Thankful for Compassion

Every year more than 37 million turkeys are killed for Thanksgiving.  As I sit here with about 37 million tabs open on the information about the lives of turkeys, I am struggling with how to tell you.

I know most people don't want to know where their food comes from.  Most people have never considered what it takes to put a turkey on their plate.  I know there are still more that will never make the connection between being compassionate and their absolute power to choose life.

Turkeys are just one of many animals that are treated as commodities.  Especially at Thanksgiving.  Turkeys that have contracted bird flu are often smothered to death with foam so as not to spread the virus farther (which is spread through feces in less than stellar living conditions).  They are routinely mutilated on their beaks and feet with no anesthesia to prevent constant pecking to other birds because of cramped housing.  Each bird is manufactured to grow 3 times larger than wild birds and live 5 months compared to 12 years for a wild bird.  Once these birds can no longer stand on their enormous weight, they are killed via "controlled atmosphere stunning" or "electrical water bath stunning".  Both of these methods are accepted within the industry as humane.

PETA describes these methods in detail in this link.  Please be warned that the video is graphic and can be disturbing.
The National Turkey Federation and the American Meat Institute has funded and produced this video to describe the methods of killing.  Please note that the controlled atmosphere killing is shown, but not the electrical water bath stunning.  I'm going to guess that they absolutely don't want you to see that based I what I saw from the PETA video.  I also doubt that this video is representative of what every factory farm looks like based on the other under-cover footage I've seen of factory farm animal abuse.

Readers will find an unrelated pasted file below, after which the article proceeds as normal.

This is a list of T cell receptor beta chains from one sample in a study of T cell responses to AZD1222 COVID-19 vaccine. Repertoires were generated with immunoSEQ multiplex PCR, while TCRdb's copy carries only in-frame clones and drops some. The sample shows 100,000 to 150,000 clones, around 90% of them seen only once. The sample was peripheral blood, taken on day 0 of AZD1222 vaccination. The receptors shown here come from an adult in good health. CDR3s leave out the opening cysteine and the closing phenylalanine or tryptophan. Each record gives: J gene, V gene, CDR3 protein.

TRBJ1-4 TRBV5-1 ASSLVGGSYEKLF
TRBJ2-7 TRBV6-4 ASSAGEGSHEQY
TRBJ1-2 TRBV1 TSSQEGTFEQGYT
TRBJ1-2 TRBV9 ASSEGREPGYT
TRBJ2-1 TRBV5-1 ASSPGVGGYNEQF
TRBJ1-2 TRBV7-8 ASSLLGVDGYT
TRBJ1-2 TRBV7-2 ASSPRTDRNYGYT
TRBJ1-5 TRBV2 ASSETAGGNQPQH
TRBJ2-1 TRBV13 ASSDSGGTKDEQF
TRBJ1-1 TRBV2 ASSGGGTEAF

Do your own research. Decide for yourself.


In doing a little searching on Thanksgiving's origins I came across a story of Ben Franklin and how he would have rather had the Turkey as the national bird, instead of the Bald Eagle....That's not entirely true, but it provokes a thought.  What if the bird that so proudly represents your country was a turkey?  How would you feel about eating it then?!


Do you know why you eat a turkey on Thanksgiving?  I'm guessing your answer is "Because I always have".  Traditions.  I get it.  There is something comforting about doing things you are familiar with and have done time and time again.  A tradition can give families something to come together for.  A tradition is a way for us to celebrate.

But don't forget that you can make your own traditions.  The history of mass killings of turkeys is actually a relatively new one.  Pretty much thanks to one lady.  Take a minute to watch this cutesy short story of some of the "why".

Knowing that the first Thanksgiving was to celebrate a successful harvest, ask yourself what you are celebrating.  What are you truly thankful for?  If we are celebrating being thankful for all our wonderful blessings in life, why do we do so with justifying our traditions of gluttony and violence?